By applying the work coil as close to the extrusion head as described above, the temperature of the application section of the metal carcass immediately prior to the application of the non-cross-linked polyethylene material from the extrusion head may be controlled very precisely, since possible loss of heat between the induction heating station and the extrusion station is kept very low.

After the non-cross-linked polyethylene material has been applied onto the carcass, the carcass may in one embodiment be subjected to additional heating using induction heating to readjust the temperature of the carcass. In another embodiment the carcass is not subjected to additional heating using induction after the non-cross-linked polyethylene material has been applied, at least not until after the non-cross-linked polyethylene material has been cross-linked. In this latter embodiment the cross-linking station may be applied immediately after the extrusion station which results in reduced risk of deformation of the extruded non-cross-linked polyethylene material due to external forces such as gravity.

As mentioned above, the application section of the metal carcass should at least be heated to a temperature of 150° C. The temperature should preferably not exceed the activation temperature of the peroxide, as this may result in a too early partial cross-linking of the polyethylene material, because the extruded polyethylene material must be laid in close contact to the carcass (optionally with a foil in between as described below) prior to initiation of the cross-linking. It has also been found that a cross-linking initiated by heat transferred from a carcass may result in undesired tensioning in the cross-linked polyethylene material which may result in a weakening of the internal sheath.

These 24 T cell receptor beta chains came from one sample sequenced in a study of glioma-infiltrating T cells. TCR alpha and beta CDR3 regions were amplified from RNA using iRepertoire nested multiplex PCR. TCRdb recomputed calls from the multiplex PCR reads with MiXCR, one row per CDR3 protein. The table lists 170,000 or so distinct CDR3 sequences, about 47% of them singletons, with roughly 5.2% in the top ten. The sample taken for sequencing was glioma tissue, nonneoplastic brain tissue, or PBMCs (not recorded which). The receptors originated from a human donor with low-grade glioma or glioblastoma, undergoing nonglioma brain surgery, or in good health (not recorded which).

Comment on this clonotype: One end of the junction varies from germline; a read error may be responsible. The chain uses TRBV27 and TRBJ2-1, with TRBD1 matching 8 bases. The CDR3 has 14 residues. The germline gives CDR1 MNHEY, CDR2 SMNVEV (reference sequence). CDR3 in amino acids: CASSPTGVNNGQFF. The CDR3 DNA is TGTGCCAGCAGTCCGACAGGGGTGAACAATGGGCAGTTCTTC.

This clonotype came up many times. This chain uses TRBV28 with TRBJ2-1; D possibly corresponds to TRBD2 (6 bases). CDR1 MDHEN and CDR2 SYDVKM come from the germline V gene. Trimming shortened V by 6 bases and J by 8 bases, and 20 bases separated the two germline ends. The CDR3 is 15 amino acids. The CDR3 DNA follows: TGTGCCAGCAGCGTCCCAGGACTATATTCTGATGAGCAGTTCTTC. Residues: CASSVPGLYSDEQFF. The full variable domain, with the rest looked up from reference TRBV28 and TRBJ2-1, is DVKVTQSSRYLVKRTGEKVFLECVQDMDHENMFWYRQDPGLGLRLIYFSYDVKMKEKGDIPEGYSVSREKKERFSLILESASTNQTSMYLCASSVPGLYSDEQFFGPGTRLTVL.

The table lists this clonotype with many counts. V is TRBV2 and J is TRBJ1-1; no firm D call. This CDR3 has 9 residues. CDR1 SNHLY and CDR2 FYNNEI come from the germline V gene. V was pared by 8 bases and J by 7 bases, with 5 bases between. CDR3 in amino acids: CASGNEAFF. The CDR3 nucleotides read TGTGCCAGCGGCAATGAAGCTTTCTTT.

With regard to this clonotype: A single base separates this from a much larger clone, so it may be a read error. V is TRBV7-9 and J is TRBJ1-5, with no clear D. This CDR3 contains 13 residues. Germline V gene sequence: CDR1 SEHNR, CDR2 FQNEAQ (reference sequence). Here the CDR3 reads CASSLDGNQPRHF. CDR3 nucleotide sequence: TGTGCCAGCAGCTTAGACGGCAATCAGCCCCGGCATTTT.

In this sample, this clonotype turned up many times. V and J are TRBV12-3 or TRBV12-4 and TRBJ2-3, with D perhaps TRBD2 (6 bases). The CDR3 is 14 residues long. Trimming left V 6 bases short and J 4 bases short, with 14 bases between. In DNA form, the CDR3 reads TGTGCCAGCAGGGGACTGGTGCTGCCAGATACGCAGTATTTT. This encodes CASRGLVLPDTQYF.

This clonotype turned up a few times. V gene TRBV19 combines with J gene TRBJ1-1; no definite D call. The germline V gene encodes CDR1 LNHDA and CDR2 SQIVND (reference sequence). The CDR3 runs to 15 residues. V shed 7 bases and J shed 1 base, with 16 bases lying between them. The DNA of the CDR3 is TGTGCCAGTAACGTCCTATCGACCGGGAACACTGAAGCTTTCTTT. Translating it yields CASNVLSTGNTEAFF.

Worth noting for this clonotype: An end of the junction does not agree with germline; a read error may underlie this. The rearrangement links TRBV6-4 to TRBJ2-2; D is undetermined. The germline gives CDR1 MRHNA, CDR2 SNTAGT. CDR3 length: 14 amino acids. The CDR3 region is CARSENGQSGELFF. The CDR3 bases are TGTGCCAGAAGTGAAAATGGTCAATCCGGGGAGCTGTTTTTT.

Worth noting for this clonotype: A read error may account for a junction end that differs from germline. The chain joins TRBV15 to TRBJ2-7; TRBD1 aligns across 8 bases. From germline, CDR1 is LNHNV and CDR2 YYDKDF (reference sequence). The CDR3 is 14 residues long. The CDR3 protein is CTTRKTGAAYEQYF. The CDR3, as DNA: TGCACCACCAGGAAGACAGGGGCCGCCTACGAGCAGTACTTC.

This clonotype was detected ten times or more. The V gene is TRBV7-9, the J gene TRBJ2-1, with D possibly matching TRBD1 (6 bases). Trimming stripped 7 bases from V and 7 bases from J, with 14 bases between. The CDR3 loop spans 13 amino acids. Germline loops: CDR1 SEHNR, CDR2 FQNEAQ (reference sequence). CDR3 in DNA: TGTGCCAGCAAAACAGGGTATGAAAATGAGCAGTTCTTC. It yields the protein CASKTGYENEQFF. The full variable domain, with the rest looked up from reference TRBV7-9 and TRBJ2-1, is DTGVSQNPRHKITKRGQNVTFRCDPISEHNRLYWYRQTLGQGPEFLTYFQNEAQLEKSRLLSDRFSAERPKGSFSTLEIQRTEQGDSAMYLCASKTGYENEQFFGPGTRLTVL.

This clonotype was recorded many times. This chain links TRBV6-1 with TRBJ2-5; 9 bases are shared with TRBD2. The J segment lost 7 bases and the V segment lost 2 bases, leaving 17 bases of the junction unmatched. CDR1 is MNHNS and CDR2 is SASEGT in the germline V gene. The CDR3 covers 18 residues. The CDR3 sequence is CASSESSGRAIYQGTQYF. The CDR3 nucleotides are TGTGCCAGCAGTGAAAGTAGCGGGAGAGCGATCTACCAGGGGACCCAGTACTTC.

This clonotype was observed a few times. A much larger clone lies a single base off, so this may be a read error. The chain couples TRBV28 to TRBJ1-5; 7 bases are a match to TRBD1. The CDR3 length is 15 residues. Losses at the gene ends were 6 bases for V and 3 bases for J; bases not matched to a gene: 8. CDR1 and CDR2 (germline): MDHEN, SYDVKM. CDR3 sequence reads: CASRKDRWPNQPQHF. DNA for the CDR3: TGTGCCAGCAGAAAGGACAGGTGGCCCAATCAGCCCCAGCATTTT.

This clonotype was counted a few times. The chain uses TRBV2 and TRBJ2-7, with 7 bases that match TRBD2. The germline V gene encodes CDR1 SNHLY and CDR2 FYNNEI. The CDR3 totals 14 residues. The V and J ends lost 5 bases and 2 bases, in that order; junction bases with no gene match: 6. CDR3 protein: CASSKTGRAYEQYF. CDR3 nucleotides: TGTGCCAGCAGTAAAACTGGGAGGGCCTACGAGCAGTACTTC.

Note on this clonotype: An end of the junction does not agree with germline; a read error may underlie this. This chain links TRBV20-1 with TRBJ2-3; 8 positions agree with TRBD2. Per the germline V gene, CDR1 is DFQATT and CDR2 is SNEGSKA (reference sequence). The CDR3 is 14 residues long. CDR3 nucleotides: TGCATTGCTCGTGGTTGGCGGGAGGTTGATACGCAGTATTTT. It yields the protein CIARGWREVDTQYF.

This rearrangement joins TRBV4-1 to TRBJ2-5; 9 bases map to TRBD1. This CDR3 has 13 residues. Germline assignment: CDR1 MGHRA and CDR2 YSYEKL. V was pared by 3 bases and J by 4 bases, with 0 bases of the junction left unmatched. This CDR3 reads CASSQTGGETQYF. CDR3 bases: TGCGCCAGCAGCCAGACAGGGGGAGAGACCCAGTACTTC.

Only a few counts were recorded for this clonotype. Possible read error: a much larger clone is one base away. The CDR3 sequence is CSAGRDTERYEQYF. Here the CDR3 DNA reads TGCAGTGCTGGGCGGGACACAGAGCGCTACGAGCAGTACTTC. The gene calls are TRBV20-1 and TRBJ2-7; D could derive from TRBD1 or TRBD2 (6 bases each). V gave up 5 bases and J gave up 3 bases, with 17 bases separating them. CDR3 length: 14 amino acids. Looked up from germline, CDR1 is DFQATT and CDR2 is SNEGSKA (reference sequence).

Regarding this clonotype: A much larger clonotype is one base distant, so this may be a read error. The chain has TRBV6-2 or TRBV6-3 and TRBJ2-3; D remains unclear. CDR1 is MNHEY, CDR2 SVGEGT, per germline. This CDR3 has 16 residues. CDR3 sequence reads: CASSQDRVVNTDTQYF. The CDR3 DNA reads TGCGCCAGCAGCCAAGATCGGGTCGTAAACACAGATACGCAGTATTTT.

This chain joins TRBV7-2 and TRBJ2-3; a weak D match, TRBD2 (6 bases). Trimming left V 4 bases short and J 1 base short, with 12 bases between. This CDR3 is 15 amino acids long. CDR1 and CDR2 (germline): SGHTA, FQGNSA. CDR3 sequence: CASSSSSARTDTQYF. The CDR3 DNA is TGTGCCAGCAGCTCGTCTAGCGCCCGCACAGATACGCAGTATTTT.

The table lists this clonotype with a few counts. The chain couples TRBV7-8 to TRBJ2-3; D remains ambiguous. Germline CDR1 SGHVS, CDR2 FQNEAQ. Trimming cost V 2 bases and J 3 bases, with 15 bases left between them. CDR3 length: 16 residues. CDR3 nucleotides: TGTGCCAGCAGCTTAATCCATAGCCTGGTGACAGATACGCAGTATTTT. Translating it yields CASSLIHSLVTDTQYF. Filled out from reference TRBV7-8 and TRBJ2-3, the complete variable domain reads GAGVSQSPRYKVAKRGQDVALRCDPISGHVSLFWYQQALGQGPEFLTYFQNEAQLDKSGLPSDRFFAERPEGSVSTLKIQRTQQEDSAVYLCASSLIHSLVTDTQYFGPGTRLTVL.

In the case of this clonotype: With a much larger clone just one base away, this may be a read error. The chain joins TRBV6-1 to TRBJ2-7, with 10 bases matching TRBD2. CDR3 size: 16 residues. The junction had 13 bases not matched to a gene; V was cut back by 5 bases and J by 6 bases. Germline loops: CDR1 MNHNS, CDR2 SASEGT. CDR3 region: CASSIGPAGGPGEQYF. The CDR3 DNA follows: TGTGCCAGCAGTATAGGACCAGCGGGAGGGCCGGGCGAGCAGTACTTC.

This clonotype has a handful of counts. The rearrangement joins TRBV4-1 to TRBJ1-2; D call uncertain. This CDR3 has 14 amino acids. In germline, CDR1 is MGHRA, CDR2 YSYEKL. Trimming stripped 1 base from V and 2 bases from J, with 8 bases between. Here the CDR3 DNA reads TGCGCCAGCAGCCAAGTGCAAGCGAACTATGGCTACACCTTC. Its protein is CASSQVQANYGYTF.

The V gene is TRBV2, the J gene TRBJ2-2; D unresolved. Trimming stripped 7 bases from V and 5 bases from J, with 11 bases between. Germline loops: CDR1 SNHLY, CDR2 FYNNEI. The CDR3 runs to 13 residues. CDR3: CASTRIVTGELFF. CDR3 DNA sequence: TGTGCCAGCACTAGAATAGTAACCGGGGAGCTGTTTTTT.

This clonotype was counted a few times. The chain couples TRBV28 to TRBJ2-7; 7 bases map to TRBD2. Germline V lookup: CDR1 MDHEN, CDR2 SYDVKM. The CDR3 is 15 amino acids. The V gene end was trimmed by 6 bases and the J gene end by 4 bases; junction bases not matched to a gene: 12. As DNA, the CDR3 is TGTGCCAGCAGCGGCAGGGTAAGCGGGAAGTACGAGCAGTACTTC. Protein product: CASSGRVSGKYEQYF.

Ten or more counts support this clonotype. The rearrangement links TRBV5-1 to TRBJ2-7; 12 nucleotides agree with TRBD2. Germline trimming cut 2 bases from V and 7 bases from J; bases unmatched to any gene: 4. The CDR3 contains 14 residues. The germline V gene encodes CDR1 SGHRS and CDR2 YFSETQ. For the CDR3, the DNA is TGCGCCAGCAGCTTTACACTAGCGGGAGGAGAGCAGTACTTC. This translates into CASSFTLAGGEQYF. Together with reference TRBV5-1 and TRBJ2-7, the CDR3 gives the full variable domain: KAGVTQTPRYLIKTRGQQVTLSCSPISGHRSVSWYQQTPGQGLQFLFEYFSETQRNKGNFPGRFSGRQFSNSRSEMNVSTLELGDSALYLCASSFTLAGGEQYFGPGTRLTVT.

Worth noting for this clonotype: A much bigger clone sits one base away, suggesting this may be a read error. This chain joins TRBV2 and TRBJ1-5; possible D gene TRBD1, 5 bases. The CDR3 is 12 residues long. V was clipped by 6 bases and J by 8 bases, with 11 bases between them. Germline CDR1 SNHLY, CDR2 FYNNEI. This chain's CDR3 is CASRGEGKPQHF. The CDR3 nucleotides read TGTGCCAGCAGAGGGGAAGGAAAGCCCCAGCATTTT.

In one embodiment, the step of heating the application section of the metal carcass comprises heating the application section to an application section temperature of at least 155° C.; such as at least 160° C.

In one embodiment, the step of heating the application section of the metal carcass comprises heating the application section to an application section temperature of between 10° C. below and about the temperature of the polyethylene material in the extrusion zone.

The polyethylene material may e.g. have a temperature of between 160 and 180° C. in the extrusion zone. The optimal temperature of the polyethylene material in the extrusion zone depends largely on the softening and melting characteristics of the polyethylene material and further the temperature should be below the activation temperature of the peroxide.

In one embodiment, the temperature of the polyethylene material in the extrusion zone is at least 5° C. below the activation temperature of the peroxide.

In one embodiment, the temperature of the polyethylene material in the extrusion zone is between 170 and 175° C.

In one embodiment, the step of heating the application section of the metal carcass comprises heating the application section to an application section temperature of between 30 and 5° C. below the activation temperature of the peroxide, such as between 15 and 10° C. below the activation temperature of the peroxide.